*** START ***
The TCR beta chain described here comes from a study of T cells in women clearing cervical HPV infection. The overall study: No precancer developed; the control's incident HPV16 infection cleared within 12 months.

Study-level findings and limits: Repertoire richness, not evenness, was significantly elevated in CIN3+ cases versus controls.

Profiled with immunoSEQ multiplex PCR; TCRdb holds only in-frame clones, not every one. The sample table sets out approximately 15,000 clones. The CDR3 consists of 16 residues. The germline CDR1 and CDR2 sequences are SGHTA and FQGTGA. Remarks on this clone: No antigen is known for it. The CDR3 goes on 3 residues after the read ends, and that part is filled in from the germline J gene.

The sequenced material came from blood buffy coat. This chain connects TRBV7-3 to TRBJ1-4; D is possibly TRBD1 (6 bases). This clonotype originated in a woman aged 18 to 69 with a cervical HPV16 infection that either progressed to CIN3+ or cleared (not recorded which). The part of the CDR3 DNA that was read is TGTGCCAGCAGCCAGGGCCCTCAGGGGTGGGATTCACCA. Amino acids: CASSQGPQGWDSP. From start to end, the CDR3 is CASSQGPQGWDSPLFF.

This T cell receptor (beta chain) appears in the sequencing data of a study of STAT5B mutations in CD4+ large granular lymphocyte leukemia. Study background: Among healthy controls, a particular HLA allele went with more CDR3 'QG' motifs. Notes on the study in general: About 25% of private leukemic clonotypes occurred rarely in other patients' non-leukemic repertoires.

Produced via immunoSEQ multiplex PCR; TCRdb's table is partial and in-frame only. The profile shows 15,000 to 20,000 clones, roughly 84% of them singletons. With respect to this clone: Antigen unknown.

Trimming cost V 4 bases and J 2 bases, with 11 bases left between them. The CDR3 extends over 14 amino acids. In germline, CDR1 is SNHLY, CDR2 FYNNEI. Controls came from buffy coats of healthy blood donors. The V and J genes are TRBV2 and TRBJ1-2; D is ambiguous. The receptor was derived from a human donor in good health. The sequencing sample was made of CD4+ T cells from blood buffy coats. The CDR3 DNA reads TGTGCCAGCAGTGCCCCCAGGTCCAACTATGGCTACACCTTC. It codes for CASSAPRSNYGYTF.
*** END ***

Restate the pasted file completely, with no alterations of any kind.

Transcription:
The TCR beta chain described here comes from a study of T cells in women clearing cervical HPV infection. The overall study: No precancer developed; the control's incident HPV16 infection cleared within 12 months.

Study-level findings and limits: Repertoire richness, not evenness, was significantly elevated in CIN3+ cases versus controls.

Profiled with immunoSEQ multiplex PCR; TCRdb holds only in-frame clones, not every one. The sample table sets out approximately 15,000 clones. The CDR3 consists of 16 residues. The germline CDR1 and CDR2 sequences are SGHTA and FQGTGA. Remarks on this clone: No antigen is known for it. The CDR3 goes on 3 residues after the read ends, and that part is filled in from the germline J gene.

The sequenced material came from blood buffy coat. This chain connects TRBV7-3 to TRBJ1-4; D is possibly TRBD1 (6 bases). This clonotype originated in a woman aged 18 to 69 with a cervical HPV16 infection that either progressed to CIN3+ or cleared (not recorded which). The part of the CDR3 DNA that was read is TGTGCCAGCAGCCAGGGCCCTCAGGGGTGGGATTCACCA. Amino acids: CASSQGPQGWDSP. From start to end, the CDR3 is CASSQGPQGWDSPLFF.

This T cell receptor (beta chain) appears in the sequencing data of a study of STAT5B mutations in CD4+ large granular lymphocyte leukemia. Study background: Among healthy controls, a particular HLA allele went with more CDR3 'QG' motifs. Notes on the study in general: About 25% of private leukemic clonotypes occurred rarely in other patients' non-leukemic repertoires.

Produced via immunoSEQ multiplex PCR; TCRdb's table is partial and in-frame only. The profile shows 15,000 to 20,000 clones, roughly 84% of them singletons. With respect to this clone: Antigen unknown.

Trimming cost V 4 bases and J 2 bases, with 11 bases left between them. The CDR3 extends over 14 amino acids. In germline, CDR1 is SNHLY, CDR2 FYNNEI. Controls came from buffy coats of healthy blood donors. The V and J genes are TRBV2 and TRBJ1-2; D is ambiguous. The receptor was derived from a human donor in good health. The sequencing sample was made of CD4+ T cells from blood buffy coats. The CDR3 DNA reads TGTGCCAGCAGTGCCCCCAGGTCCAACTATGGCTACACCTTC. It codes for CASSAPRSNYGYTF.